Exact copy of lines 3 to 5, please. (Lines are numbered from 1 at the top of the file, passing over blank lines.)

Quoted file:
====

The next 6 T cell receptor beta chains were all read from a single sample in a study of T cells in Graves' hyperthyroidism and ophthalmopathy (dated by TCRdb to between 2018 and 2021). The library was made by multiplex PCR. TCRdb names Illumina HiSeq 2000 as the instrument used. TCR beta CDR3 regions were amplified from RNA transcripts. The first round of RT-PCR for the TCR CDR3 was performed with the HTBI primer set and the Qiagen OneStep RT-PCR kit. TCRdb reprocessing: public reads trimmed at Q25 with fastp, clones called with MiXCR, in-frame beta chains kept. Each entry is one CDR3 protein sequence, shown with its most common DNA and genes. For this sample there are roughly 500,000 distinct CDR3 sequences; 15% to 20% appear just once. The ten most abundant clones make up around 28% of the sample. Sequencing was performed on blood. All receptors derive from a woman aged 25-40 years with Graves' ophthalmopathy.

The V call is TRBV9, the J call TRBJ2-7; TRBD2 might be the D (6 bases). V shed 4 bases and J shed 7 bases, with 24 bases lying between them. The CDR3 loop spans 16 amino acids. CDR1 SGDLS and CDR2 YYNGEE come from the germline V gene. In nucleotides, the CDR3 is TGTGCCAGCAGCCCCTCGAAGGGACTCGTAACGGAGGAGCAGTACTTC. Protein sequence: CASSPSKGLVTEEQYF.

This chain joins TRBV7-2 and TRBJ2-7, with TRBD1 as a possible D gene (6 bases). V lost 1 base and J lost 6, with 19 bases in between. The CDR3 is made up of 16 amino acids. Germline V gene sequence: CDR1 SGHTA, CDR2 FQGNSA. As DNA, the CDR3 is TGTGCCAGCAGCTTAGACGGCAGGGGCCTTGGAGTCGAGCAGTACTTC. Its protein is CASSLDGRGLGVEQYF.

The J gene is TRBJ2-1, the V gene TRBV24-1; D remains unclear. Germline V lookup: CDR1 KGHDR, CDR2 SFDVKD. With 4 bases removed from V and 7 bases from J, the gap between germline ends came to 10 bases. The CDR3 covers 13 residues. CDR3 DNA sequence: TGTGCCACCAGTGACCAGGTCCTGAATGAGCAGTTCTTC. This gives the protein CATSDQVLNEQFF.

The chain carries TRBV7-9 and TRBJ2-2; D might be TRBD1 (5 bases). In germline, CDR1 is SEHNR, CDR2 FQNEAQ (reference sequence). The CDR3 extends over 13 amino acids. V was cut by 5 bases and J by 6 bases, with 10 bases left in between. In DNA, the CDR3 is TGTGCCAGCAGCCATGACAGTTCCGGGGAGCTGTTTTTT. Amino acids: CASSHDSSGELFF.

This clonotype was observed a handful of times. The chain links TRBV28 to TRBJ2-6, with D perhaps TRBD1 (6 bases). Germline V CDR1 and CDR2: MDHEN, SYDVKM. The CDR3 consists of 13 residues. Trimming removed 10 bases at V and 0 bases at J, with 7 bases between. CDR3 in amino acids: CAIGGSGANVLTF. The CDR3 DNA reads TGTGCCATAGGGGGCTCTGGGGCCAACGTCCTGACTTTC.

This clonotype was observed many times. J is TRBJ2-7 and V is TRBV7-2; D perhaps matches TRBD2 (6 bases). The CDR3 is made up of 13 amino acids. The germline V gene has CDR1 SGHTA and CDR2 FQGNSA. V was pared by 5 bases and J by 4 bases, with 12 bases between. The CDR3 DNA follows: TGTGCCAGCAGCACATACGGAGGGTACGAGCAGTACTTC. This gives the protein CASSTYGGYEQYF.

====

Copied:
This chain joins TRBV7-2 and TRBJ2-7, with TRBD1 as a possible D gene (6 bases). V lost 1 base and J lost 6, with 19 bases in between. The CDR3 is made up of 16 amino acids. Germline V gene sequence: CDR1 SGHTA, CDR2 FQGNSA. As DNA, the CDR3 is TGTGCCAGCAGCTTAGACGGCAGGGGCCTTGGAGTCGAGCAGTACTTC. Its protein is CASSLDGRGLGVEQYF.

The J gene is TRBJ2-1, the V gene TRBV24-1; D remains unclear. Germline V lookup: CDR1 KGHDR, CDR2 SFDVKD. With 4 bases removed from V and 7 bases from J, the gap between germline ends came to 10 bases. The CDR3 covers 13 residues. CDR3 DNA sequence: TGTGCCACCAGTGACCAGGTCCTGAATGAGCAGTTCTTC. This gives the protein CATSDQVLNEQFF.

The chain carries TRBV7-9 and TRBJ2-2; D might be TRBD1 (5 bases). In germline, CDR1 is SEHNR, CDR2 FQNEAQ (reference sequence). The CDR3 extends over 13 amino acids. V was cut by 5 bases and J by 6 bases, with 10 bases left in between. In DNA, the CDR3 is TGTGCCAGCAGCCATGACAGTTCCGGGGAGCTGTTTTTT. Amino acids: CASSHDSSGELFF.